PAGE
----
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Divorce vs Dissolution of Marriage: Which Is Right for You?

  • May 31, 2019
  • The Harr Law Firm

Wedding ring on dissolution paperworkIn most cases, there are two ways in which a marriage can be legally ended—divorce or dissolution of marriage. What are the differences between these two options, and how do you know which is the best option for you? Here is an overview that should provide you with the answers to those questions. If you’re considering or currently pursuing either a divorce or dissolution of marriage, contact our experienced divorce attorneys at The Harr Law Firm today.

The Primary Difference

The main difference between a divorce and a dissolution of marriage is fault. To obtain a divorce, one party must claim their spouse is a fault in some way. Fault grounds typically include one or more of the following:

  • Adultery
  • Cruelty or abuse
  • Habitual drunkenness
  • Willful absence of more than one year
  • Gross neglect of duty
  • Imprisonment
  • Fraudulent contract

If there is no fault to be claimed in your marriage, then you would actually be pursuing a dissolution of marriage; however, this term is often replaced with “no-fault divorce,” so many people are not aware that these are actually different legal processes for ending a marriage.

The Divorce Process

Because fault can be such a weighty issue in a marriage, the divorce process is typically much lengthier, as well as much more stressful for the parties involved. Divorce proceedings begin when one spouse files a complaint, and the papers are served to the other spouse. After this, courts require you to wait at least six weeks before the divorce can actually be granted.

Once divorce proceedings begin, there are typically several different hearings before a judge. These hearings are used to discuss matters like division of assets, child custody, child support, alimony, and more. During this time, you can also ask the court to grant temporary orders pertaining to custody and support payments. You may also request an order for all marital assets to be left intact throughout the proceedings, to protect your share of the assets, as well as file for a restraining order if you feel it is necessary during the divorce.

While the divorce is in progress, both parties have the legal right to obtain records pertaining to all property owned by the other spouse. This is known as the discovery phase, and often involves the help of professionals, like our forensic accountants, to ensure all assets are accounted for. You can also have this information brought into court by filing a subpoena.

The primary thing to note about a divorce process is that the final agreement with your ex is determined in a court of law. If you both reach an agreement during the case, that agreement becomes the court’s order. If an agreement cannot be reached, the trial judge will issue the final order based on the testimonies and evidence given over the course of the hearings.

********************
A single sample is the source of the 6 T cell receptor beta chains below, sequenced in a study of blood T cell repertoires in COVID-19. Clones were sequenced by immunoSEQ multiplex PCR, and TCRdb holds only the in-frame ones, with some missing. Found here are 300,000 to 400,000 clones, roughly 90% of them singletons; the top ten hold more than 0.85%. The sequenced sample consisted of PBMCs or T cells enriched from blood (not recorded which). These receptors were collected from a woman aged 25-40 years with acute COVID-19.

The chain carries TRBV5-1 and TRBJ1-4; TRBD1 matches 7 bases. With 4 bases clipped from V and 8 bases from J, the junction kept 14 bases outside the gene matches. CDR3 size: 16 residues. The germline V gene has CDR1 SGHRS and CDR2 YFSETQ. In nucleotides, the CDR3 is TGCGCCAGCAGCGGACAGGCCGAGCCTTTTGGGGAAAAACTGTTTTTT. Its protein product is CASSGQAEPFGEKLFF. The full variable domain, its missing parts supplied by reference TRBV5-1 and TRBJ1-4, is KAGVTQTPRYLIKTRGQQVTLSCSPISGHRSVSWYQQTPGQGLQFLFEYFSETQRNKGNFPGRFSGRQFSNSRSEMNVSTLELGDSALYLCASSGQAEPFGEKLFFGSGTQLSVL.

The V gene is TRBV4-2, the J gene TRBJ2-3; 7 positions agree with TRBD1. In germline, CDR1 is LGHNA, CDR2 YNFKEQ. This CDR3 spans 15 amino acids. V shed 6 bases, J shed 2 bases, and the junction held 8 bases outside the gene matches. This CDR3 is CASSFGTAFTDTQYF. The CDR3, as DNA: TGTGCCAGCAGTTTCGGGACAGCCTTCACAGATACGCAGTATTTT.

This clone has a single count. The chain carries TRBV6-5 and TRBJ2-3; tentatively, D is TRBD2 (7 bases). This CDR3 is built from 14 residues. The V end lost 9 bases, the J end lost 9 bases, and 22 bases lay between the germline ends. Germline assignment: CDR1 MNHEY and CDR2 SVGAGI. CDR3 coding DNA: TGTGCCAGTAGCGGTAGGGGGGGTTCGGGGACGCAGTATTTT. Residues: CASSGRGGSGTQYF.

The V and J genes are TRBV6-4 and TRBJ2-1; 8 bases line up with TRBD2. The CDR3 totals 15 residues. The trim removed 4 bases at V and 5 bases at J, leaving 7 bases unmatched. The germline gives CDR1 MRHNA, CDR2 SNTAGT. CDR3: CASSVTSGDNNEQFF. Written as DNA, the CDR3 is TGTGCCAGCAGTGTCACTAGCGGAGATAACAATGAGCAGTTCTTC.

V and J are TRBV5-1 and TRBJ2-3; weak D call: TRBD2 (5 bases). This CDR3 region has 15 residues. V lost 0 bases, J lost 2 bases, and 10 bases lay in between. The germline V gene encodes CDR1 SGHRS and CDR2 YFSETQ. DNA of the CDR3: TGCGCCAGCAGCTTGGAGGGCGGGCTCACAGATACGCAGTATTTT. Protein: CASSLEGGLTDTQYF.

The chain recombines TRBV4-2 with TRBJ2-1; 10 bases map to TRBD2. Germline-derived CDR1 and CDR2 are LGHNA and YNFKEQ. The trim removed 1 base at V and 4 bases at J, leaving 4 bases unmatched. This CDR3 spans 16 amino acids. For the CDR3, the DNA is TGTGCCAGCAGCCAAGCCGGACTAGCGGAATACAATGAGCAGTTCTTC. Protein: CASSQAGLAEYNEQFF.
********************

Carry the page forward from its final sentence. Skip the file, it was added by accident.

Dissolution of Marriage Process

A dissolution of marriage is typically much shorter and simpler than a divorce, and can eliminate a lot of the expenses associated with a divorce case. In these cases, the two spouses work together to formulate an agreement without involving a judge. However, it is still strongly recommended that you work with legal representation, to ensure that you are receiving what you are fairly due, and nothing is overlooked.

Because negotiations over your agreement take place outside of a court of law, you do not have the option to request a subpoena during this process. Rather, both parties must voluntarily trade information. However, you can still work with professionals to have property evaluated, and provide other services that will help both parties ensure a fair and mutually beneficial agreement.

Only once both parties have reached an agreement on all issues do they file a dissolution petition with the court. This includes settling all matters pertaining to child custody, parental rights, child support, parental visitation, alimony, division of assets, payment of debts, payment of attorney fees, and more.

After filing your dissolution petition, you must have a hearing in court within 30 to 90 days. At the hearing, both spouses must appear and testify that they are satisfied with the agreement, that they have disclosed all liabilities and assets, that they signed the agreement of their own free will, and that they want the marriage to be dissolved. The court must then approve the agreement.

While the processes may differ slightly, the end results of both a divorce and a dissolution of marriage are the same—the marriage is terminated. Whether you feel you need to pursue a divorce case, or can be satisfied by a dissolution of marriage, we strongly advise you to protect your rights and assets by working with one of our divorce attorneys. Contact us today to tell us more about your case.